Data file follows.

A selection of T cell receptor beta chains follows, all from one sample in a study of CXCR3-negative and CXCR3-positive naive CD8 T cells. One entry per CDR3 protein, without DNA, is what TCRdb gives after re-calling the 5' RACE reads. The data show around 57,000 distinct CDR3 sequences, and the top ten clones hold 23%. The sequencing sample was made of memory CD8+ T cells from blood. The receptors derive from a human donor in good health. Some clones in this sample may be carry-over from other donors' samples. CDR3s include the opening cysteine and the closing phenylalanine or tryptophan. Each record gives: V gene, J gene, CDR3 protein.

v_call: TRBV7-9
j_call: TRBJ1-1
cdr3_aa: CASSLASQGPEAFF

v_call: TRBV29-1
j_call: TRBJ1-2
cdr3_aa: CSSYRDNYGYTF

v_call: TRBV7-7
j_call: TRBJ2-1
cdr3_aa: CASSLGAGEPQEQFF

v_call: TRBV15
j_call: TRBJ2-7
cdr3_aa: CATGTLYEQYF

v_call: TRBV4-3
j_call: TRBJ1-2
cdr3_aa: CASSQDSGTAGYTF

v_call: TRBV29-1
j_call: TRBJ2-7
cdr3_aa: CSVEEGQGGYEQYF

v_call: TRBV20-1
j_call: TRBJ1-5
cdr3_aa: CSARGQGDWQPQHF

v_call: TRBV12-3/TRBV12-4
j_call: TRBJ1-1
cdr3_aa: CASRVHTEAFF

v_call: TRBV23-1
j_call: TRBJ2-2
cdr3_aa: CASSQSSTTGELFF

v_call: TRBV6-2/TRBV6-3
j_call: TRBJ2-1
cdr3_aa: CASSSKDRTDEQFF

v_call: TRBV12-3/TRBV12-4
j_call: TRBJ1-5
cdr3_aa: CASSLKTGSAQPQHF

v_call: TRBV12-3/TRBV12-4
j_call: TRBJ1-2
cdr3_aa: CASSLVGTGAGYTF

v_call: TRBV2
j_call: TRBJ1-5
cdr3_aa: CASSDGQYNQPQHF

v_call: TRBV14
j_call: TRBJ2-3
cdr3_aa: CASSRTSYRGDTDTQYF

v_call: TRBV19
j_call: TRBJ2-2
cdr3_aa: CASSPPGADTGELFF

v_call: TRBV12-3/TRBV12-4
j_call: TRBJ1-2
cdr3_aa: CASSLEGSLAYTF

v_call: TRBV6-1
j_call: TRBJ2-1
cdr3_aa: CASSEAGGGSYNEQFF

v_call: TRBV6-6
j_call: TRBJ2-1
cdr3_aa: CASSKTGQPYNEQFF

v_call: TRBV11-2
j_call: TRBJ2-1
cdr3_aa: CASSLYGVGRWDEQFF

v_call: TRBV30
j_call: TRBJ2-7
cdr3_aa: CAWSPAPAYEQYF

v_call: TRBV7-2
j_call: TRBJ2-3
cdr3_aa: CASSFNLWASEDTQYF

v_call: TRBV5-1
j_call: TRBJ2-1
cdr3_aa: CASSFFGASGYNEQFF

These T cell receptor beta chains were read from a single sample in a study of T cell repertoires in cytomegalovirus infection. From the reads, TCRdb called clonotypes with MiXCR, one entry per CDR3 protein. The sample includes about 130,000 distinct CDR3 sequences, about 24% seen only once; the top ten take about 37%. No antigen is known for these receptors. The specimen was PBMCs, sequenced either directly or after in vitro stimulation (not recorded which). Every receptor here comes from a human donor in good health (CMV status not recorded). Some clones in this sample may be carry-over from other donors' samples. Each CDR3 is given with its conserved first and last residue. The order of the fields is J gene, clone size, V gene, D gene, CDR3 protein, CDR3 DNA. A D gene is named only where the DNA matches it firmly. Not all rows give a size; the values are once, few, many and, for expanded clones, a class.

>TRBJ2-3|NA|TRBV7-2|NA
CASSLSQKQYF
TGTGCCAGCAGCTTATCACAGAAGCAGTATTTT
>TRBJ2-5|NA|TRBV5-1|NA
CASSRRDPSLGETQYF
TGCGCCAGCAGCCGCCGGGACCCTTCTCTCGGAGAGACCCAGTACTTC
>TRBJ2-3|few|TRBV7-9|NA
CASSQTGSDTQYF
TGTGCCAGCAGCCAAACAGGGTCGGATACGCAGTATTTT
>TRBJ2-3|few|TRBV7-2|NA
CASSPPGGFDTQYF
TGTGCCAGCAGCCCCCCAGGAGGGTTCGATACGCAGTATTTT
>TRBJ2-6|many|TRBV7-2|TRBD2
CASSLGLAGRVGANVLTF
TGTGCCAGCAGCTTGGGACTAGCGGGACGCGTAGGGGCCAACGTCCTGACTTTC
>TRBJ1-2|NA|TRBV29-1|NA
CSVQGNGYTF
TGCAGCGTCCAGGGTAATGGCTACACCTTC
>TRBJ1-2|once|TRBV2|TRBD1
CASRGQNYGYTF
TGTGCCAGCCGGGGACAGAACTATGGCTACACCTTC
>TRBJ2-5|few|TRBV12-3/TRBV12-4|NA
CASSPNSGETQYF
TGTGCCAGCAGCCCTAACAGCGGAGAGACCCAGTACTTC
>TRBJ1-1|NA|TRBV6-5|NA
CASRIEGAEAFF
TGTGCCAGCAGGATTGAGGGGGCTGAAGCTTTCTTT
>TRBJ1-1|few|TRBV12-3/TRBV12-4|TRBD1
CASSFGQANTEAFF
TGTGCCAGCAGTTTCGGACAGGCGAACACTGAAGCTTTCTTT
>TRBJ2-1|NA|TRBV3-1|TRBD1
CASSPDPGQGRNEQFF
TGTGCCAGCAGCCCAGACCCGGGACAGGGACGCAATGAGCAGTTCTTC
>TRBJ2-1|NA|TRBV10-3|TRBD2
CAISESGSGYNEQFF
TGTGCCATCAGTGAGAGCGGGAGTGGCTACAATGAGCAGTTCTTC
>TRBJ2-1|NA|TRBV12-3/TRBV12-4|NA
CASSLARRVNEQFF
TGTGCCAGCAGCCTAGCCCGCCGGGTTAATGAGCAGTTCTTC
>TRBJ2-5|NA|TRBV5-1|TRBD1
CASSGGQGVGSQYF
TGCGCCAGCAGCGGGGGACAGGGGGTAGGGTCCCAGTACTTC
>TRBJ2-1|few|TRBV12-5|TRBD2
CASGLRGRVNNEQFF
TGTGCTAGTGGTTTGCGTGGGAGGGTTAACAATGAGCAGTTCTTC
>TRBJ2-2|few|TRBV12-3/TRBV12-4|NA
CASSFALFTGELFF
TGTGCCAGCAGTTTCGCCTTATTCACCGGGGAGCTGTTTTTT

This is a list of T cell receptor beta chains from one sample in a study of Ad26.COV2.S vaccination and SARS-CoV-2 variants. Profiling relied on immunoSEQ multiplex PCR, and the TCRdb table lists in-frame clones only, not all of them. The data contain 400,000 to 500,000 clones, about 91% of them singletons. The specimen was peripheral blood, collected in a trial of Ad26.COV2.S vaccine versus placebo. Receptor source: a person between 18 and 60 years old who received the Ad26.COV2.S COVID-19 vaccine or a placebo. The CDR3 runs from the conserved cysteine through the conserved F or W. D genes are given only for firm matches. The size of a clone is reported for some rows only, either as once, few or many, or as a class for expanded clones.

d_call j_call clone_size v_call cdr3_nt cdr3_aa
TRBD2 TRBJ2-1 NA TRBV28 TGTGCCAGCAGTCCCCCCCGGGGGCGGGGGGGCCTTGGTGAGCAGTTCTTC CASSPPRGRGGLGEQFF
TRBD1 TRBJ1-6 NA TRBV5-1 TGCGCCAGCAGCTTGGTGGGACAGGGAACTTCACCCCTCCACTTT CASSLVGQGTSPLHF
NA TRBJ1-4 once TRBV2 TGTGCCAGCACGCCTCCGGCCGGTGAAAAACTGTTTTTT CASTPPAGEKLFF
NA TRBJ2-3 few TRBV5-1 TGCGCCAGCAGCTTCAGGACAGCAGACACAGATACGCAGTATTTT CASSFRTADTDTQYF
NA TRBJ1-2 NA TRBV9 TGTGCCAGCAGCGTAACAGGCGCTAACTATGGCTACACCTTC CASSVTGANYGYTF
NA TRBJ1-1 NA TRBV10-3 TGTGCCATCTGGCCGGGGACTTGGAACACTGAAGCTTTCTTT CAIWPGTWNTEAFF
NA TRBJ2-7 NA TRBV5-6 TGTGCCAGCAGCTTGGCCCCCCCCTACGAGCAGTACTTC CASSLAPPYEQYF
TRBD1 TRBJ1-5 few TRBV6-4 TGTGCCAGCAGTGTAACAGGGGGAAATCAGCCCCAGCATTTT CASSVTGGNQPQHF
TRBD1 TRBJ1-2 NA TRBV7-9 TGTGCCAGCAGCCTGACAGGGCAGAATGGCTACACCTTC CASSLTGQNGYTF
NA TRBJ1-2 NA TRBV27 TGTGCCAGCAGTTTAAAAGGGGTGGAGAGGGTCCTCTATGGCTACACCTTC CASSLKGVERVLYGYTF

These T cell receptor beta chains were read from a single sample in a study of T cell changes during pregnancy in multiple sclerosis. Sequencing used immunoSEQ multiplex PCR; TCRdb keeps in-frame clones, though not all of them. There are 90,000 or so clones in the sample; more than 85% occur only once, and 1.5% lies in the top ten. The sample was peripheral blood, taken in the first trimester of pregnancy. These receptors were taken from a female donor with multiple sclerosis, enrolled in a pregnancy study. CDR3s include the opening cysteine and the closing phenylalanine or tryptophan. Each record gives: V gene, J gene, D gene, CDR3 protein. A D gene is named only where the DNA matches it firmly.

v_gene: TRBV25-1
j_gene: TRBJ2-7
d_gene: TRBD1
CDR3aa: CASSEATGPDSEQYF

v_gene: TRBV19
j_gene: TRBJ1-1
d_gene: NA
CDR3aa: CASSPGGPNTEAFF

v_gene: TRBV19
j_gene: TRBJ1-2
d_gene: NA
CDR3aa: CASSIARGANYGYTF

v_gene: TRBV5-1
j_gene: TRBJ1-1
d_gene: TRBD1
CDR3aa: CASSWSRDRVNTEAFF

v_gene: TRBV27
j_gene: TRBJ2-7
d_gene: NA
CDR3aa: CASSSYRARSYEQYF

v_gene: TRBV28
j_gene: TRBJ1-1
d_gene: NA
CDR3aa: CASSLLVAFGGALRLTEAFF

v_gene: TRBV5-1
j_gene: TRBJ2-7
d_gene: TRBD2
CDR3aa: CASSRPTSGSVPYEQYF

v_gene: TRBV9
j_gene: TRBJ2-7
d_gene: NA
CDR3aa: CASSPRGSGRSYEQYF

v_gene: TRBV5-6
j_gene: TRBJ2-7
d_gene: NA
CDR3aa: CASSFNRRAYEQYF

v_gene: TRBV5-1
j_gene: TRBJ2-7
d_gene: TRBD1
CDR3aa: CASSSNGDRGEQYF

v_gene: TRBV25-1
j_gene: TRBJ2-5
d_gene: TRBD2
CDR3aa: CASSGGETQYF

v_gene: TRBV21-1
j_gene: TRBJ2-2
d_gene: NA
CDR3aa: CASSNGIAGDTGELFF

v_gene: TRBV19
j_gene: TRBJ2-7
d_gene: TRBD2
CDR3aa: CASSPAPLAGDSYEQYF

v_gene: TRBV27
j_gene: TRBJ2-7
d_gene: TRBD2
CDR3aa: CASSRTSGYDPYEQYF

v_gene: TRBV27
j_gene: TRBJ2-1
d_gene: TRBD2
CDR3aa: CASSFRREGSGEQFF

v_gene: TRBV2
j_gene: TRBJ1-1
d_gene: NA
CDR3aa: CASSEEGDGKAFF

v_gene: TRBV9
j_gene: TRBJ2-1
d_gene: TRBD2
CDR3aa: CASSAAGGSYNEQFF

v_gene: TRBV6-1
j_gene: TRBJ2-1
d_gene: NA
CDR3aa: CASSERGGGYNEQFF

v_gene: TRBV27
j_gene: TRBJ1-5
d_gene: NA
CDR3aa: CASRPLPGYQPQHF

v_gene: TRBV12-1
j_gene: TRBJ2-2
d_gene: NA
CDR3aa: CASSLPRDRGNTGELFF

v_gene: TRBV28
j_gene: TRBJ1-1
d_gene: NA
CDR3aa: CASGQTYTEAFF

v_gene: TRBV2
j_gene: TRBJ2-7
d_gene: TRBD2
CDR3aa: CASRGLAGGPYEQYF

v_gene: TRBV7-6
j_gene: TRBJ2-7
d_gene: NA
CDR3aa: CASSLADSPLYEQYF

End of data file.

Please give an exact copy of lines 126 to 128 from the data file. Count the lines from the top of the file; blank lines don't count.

TRBD1 TRBJ1-5 few TRBV6-4 TGTGCCAGCAGTGTAACAGGGGGAAATCAGCCCCAGCATTTT CASSVTGGNQPQHF
TRBD1 TRBJ1-2 NA TRBV7-9 TGTGCCAGCAGCCTGACAGGGCAGAATGGCTACACCTTC CASSLTGQNGYTF
NA TRBJ1-2 NA TRBV27 TGTGCCAGCAGTTTAAAAGGGGTGGAGAGGGTCCTCTATGGCTACACCTTC CASSLKGVERVLYGYTF